Why do people drink alcohol?

Jonathan Rowson
4 min readMar 6, 2019
Image of Bacanal de los andrios via https://commons.wikimedia.org/wiki/File:Bacanal_de_los_andrios.jpg

I live in London, and sometimes it feels like the city runs on coffee and alcohol. It’s relatively obvious why we drink coffee. It offers bursts of energy and alertness to help us think and work, and we don’t find that desirably bitter taste elsewhere easily. But our reasons for drinking alcohol are more complex. It’s not that alcohol as such tastes particularly good, though it comes in various tasty forms; and while we might explain it away as unwinding after work, taking the edge off, making social life more fun, or having a good time, the real reasons are much deeper. Here I offer four.

First, neuroscience tells us that we drink to reduce associations in our mind. Ethanol, the psychoactive ingredient of alcohol, impairs communication between neurons by weakening the molecules in the walls that separate them, such that electrical signals are not sent as normal and associations between ideas do not emerge as readily. That might sound like a bad thing, but such associations are the basis for our continuous and strenuous efforts to make sense of the world, a burden we could do without. Alcohol typically elevates mood because with fewer associations to bother us, we start living less in our heads, and more in the here and now.

Secondly, and relatedly, psychology suggests we drink to escape the self. When we succeed in this venture we feel great, with less narcissistic chattering and relatively unmediated connection to the people and world around us. But of course alcohol can also make us think only of our selves, leaving us heavy, lost in thought, and disconnected from the world. The reason one of these two things happen, rather than both, is that alcohol causes cognitive narrowing, making us less nimble with our attention. With less flexibility, we tend to focus our reduced cognitive resources on whatever is most salient to us at the time, and ignore almost everything else.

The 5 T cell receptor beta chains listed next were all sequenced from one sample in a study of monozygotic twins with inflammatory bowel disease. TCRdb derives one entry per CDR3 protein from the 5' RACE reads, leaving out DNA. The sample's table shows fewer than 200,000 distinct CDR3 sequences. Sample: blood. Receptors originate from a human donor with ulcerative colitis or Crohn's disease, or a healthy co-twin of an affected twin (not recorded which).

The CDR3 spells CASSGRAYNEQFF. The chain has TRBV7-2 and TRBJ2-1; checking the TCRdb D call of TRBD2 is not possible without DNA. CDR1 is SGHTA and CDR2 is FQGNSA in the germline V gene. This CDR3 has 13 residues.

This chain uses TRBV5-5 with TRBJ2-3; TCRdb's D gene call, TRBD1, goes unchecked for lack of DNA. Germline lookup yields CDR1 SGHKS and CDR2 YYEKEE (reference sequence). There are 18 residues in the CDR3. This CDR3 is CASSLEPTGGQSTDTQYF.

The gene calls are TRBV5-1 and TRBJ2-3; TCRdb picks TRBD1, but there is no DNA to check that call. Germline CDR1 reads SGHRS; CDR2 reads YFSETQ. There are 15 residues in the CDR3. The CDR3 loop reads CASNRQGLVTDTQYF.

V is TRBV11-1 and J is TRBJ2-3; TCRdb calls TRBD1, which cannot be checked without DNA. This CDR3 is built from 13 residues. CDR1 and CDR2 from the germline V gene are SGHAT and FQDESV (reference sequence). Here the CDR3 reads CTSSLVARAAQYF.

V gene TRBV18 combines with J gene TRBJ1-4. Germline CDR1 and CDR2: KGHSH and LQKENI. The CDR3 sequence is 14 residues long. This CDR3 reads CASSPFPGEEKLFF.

Third, anthropology suggests we drink to allow ourselves to break taboos. However, we should be clear about what is caused by ethanol and what is caused by culture. Anthropologist Kate Fox, supported by a huge body of cross-cultural evidence, argues that while the physiological effects mentioned above are undeniable, the assumptions we make about the impact of such effects should be contested.

Drinking does not make you outspoken, promiscuous, aggressive or rude, and nor need it make you lose control of your behaviour more generally. Such things happen in the UK, but they are self-fulfilling, and happen because of what we collectively expect alcohol to do to us. As Fox puts it: “When people think they are drinking alcohol, they behave according to their cultural beliefs about the behavioural effects of alcohol.” The problems of drinking-related anti-social behaviour in Britain are therefore about cultural conceptions of what drunkenness means, not what alcohol does.

What this means is a bit shocking. Not only do we drink to get drunk, but we get drunk to justify behaviour that is not actually caused by drink at all! And we do this because we have an ‘ambivalent drinking culture’ where we view alcohol as morally significant, rather than an ‘integrated drinking culture’, where alcohol is morally neutral.

“The sway of alcohol over mankind is unquestionably due to its power to stimulate the mystical faculties of human nature, usually crushed to earth by the cold facts and dry criticisms of the sober hour. Sobriety diminishes, discriminates, and says no; drunkenness expands, unites, and says yes. It is in fact the great exciter of the YES function in man…”

For anybody who enjoys a drink, I imagine that much is plausible, but as always James saw deeper:

“It is part of the deeper mystery and tragedy of life that whiffs and gleams of something that we immediately recognise as excellent should be vouchsafed to so many of us only in the fleeting earlier phases of what in its totality is so degrading a poisoning. The drunken consciousness is one bit of the mystic consciousness, and our total opinion of it must find its place in our opinion of the larger whole.”

In modern language I think he means something like this: It’s such a pity that we draw the wrong conclusions from the pleasures of being slightly drunk.

The tragedy James alludes to is that when we get this periodic glimpse of being present, at ease with the world, and available for other people, we wrongly think that drinking more will heighten the sensation. Instead, we should ask ourselves more fundamental questions about how we might live our lives, in order to experience such bliss all the time.


Jonathan Rowson is a philosopher, writer, and chess Grandmaster. He is co-founder and director of Perspectiva, a research organization in London that examines the relationship between systems, souls, and society in cultural understanding and public policy. He is an Open Society Fellow and a Research Fellow at the Centre for the Understanding of Sustainable Prosperity at the University of Surrey. His next book The Moves that Matter, A Chess Grandmaster on the Game of Life, will be published by Bloomsbury in 2019. You can follow him @Jonathan_Rowson

(*Most of this post originally appeared in response to a BBC television documentary in 2012, here*)



Jonathan Rowson

Philosopher, Chess Grandmaster and Father. Founding. Director @Perspecteeva. Scottish Londoner,